Siltstone Colors: Siltstone occurs in a wide variety of colors. It is usually gray, brown, or reddish brown. It can also be white, yellow, green, red, purple, orange, black, and other colors. The colors are a response to the composition of the grains, the composition of the cement, or stains from subsurface waters. Specimens in the photo are about two inches across. Click for larger image.
What is Siltstone?
Siltstone is a sedimentary rock composed mainly of silt-sized particles. It forms where water, wind, or ice deposit silt, and the silt is then compacted and cemented into a rock.
Silt accumulates in sedimentary basins throughout the world. It represents a level of current, wave, or wind energy between where sand and mud accumulate. These include fluvial, aeolian, tidal, coastal, lacustrine, deltaic, glacial, paludal, and shelf environments. Sedimentary structures such as layering, cross-bedding, ripple marks, erosional contacts, and fossils provide evidence of these environments.
Siltstone is much less common than sandstone and shale. The rock units are usually thinner and less extensive. Only rarely is one notable enough to merit a stratigraphic name.
What Is Silt?
The word "silt" does not refer to a specific substance. Instead, it is a word used for loose granular particles in a specific size range.
Silt-sized particles range between 0.00015 and 0.0025 inches in diameter, or between 0.0039 and 0.063 millimeters in diameter. They are intermediate in size between coarse clay on the small side and fine sand on the large side.
Grains of coarse silt are large enough that most people can see them without magnification on a background of contrasting color. Most people are not able to sense them if they roll a few grains of silt between their thumb and index finger. Most people are able to detect a few grains of silt by biting them gently between their front teeth. (This test is not recommended, but some experienced geologists and soil scientists use it for quick field identification of silt in sediment and soil.)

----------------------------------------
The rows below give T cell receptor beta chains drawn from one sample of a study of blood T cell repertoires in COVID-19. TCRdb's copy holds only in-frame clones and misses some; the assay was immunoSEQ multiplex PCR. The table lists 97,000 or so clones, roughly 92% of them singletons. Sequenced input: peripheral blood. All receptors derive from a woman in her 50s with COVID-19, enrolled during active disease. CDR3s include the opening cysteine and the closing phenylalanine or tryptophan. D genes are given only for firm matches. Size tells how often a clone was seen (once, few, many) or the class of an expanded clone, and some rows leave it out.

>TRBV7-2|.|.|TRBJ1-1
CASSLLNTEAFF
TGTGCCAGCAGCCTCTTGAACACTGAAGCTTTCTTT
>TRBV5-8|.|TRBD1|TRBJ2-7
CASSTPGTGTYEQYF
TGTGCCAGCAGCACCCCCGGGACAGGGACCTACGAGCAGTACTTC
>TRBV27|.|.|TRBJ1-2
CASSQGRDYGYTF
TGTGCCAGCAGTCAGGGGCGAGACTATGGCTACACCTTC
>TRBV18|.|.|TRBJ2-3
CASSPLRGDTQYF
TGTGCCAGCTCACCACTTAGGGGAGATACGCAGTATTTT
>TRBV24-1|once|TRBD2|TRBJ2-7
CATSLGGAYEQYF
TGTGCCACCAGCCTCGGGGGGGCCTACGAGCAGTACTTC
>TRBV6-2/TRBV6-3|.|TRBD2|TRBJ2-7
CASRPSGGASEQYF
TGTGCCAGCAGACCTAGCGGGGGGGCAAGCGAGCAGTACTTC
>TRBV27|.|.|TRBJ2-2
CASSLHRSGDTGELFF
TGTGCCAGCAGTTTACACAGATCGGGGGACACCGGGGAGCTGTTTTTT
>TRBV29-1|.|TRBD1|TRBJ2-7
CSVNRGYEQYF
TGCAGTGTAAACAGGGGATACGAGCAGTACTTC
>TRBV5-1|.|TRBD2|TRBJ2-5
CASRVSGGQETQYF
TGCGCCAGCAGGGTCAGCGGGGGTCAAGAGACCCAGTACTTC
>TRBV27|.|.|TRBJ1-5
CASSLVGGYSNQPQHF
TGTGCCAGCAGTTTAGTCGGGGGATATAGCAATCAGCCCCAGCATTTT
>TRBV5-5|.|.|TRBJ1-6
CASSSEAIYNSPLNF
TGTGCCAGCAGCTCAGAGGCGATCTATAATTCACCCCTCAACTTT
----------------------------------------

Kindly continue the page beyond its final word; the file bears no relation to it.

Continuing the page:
Silt does not have a definite composition. It is usually a mixture of clay minerals, micas, feldspars, and quartz. The small-size fraction of silt is mostly clay. The coarse-size fraction is mostly grains of feldspar and quartz.
Siltstone Outcrop: An exposure of the Holtzclaw siltstone near Louisville, Kentucky. It shows the thinly bedded and differentially weathered character of the rock unit. Siltstones are rarely of sufficient thickness or lateral persistence to merit a stratigraphic name. Public domain photo by John Knouse.
What Color is Siltstone?
Siltstone occurs in a wide range of colors. It is usually gray, brown, or reddish brown. White, yellow, green, red, purple, orange, black, and other colors occur. The color is caused by the composition of the grains, the composition of the cement that binds them together, and stains produced by contact with subsurface waters.
Siltstone can be difficult to identify in the field without close examination. Weathered surfaces often appear to show sedimentary structures where none are present. Different layers weather at different rates. Siltstone is often interbedded with other lithologies.
Identification requires breaking off a small piece and observing the grain size. Scraping the surface with a nail or knife blade will dislodge tiny silt grains instead of dislodging sand grains or producing a white effervescent powder.
Siltstone Uses and Economics
Siltstone has very few uses. It is rarely the target of mining for use as a construction material or manufacturing feedstock. The intergranular pore spaces in siltstone are too small for it to serve as a good aquifer. It is rarely porous enough or extensive enough to serve as an oil or gas reservoir. Its main use is as a low-quality fill when better materials are not locally available.
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